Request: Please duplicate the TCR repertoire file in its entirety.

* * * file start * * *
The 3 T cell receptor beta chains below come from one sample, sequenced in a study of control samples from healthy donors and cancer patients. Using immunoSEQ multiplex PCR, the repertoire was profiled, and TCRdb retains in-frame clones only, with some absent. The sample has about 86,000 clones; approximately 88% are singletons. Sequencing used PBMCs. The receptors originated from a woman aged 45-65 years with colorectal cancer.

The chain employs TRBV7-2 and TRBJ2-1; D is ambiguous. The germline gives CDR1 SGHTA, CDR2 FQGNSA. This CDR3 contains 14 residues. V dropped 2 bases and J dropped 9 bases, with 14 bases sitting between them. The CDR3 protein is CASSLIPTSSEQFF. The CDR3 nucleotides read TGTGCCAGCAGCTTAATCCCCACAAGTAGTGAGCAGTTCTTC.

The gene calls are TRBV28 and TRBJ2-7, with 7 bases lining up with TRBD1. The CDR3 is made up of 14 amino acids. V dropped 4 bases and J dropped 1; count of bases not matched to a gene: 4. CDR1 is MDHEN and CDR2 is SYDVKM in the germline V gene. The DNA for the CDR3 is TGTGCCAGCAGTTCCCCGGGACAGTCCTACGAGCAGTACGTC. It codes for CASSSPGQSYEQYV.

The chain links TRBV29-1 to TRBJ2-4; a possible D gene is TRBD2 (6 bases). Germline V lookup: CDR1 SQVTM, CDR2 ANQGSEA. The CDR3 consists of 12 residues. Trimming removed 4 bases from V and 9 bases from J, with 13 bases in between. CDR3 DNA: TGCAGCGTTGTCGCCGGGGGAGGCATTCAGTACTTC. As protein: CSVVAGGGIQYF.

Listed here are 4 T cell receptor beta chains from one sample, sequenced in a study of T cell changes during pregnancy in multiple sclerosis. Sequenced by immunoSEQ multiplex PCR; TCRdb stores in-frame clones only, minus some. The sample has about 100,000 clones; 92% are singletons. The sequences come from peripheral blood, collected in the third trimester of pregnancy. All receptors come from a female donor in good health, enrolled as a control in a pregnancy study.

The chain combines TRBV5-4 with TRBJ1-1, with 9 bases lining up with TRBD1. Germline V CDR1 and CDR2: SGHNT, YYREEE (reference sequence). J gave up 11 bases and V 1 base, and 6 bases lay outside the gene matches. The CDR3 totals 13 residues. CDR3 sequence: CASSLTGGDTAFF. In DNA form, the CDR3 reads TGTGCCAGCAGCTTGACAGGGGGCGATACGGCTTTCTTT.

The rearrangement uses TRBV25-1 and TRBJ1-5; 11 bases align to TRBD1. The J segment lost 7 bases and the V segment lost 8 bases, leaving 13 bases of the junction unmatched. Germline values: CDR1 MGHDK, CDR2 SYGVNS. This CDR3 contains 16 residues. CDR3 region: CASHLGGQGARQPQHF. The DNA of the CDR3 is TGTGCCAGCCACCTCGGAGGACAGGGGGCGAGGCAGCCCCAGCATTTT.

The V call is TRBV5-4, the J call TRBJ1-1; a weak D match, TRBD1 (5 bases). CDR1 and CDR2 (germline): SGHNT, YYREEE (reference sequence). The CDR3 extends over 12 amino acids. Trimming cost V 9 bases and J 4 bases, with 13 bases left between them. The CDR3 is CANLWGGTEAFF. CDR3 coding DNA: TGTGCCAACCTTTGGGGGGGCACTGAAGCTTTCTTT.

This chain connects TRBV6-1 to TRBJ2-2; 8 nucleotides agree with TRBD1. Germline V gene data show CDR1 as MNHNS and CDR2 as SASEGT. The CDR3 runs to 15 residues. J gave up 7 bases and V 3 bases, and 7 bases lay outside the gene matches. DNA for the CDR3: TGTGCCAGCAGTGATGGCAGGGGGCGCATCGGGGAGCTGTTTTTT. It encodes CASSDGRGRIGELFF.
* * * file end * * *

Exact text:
The 3 T cell receptor beta chains below come from one sample, sequenced in a study of control samples from healthy donors and cancer patients. Using immunoSEQ multiplex PCR, the repertoire was profiled, and TCRdb retains in-frame clones only, with some absent. The sample has about 86,000 clones; approximately 88% are singletons. Sequencing used PBMCs. The receptors originated from a woman aged 45-65 years with colorectal cancer.

The chain employs TRBV7-2 and TRBJ2-1; D is ambiguous. The germline gives CDR1 SGHTA, CDR2 FQGNSA. This CDR3 contains 14 residues. V dropped 2 bases and J dropped 9 bases, with 14 bases sitting between them. The CDR3 protein is CASSLIPTSSEQFF. The CDR3 nucleotides read TGTGCCAGCAGCTTAATCCCCACAAGTAGTGAGCAGTTCTTC.

The gene calls are TRBV28 and TRBJ2-7, with 7 bases lining up with TRBD1. The CDR3 is made up of 14 amino acids. V dropped 4 bases and J dropped 1; count of bases not matched to a gene: 4. CDR1 is MDHEN and CDR2 is SYDVKM in the germline V gene. The DNA for the CDR3 is TGTGCCAGCAGTTCCCCGGGACAGTCCTACGAGCAGTACGTC. It codes for CASSSPGQSYEQYV.

The chain links TRBV29-1 to TRBJ2-4; a possible D gene is TRBD2 (6 bases). Germline V lookup: CDR1 SQVTM, CDR2 ANQGSEA. The CDR3 consists of 12 residues. Trimming removed 4 bases from V and 9 bases from J, with 13 bases in between. CDR3 DNA: TGCAGCGTTGTCGCCGGGGGAGGCATTCAGTACTTC. As protein: CSVVAGGGIQYF.

Listed here are 4 T cell receptor beta chains from one sample, sequenced in a study of T cell changes during pregnancy in multiple sclerosis. Sequenced by immunoSEQ multiplex PCR; TCRdb stores in-frame clones only, minus some. The sample has about 100,000 clones; 92% are singletons. The sequences come from peripheral blood, collected in the third trimester of pregnancy. All receptors come from a female donor in good health, enrolled as a control in a pregnancy study.

The chain combines TRBV5-4 with TRBJ1-1, with 9 bases lining up with TRBD1. Germline V CDR1 and CDR2: SGHNT, YYREEE (reference sequence). J gave up 11 bases and V 1 base, and 6 bases lay outside the gene matches. The CDR3 totals 13 residues. CDR3 sequence: CASSLTGGDTAFF. In DNA form, the CDR3 reads TGTGCCAGCAGCTTGACAGGGGGCGATACGGCTTTCTTT.

The rearrangement uses TRBV25-1 and TRBJ1-5; 11 bases align to TRBD1. The J segment lost 7 bases and the V segment lost 8 bases, leaving 13 bases of the junction unmatched. Germline values: CDR1 MGHDK, CDR2 SYGVNS. This CDR3 contains 16 residues. CDR3 region: CASHLGGQGARQPQHF. The DNA of the CDR3 is TGTGCCAGCCACCTCGGAGGACAGGGGGCGAGGCAGCCCCAGCATTTT.

The V call is TRBV5-4, the J call TRBJ1-1; a weak D match, TRBD1 (5 bases). CDR1 and CDR2 (germline): SGHNT, YYREEE (reference sequence). The CDR3 extends over 12 amino acids. Trimming cost V 9 bases and J 4 bases, with 13 bases left between them. The CDR3 is CANLWGGTEAFF. CDR3 coding DNA: TGTGCCAACCTTTGGGGGGGCACTGAAGCTTTCTTT.

This chain connects TRBV6-1 to TRBJ2-2; 8 nucleotides agree with TRBD1. Germline V gene data show CDR1 as MNHNS and CDR2 as SASEGT. The CDR3 runs to 15 residues. J gave up 7 bases and V 3 bases, and 7 bases lay outside the gene matches. DNA for the CDR3: TGTGCCAGCAGTGATGGCAGGGGGCGCATCGGGGAGCTGTTTTTT. It encodes CASSDGRGRIGELFF.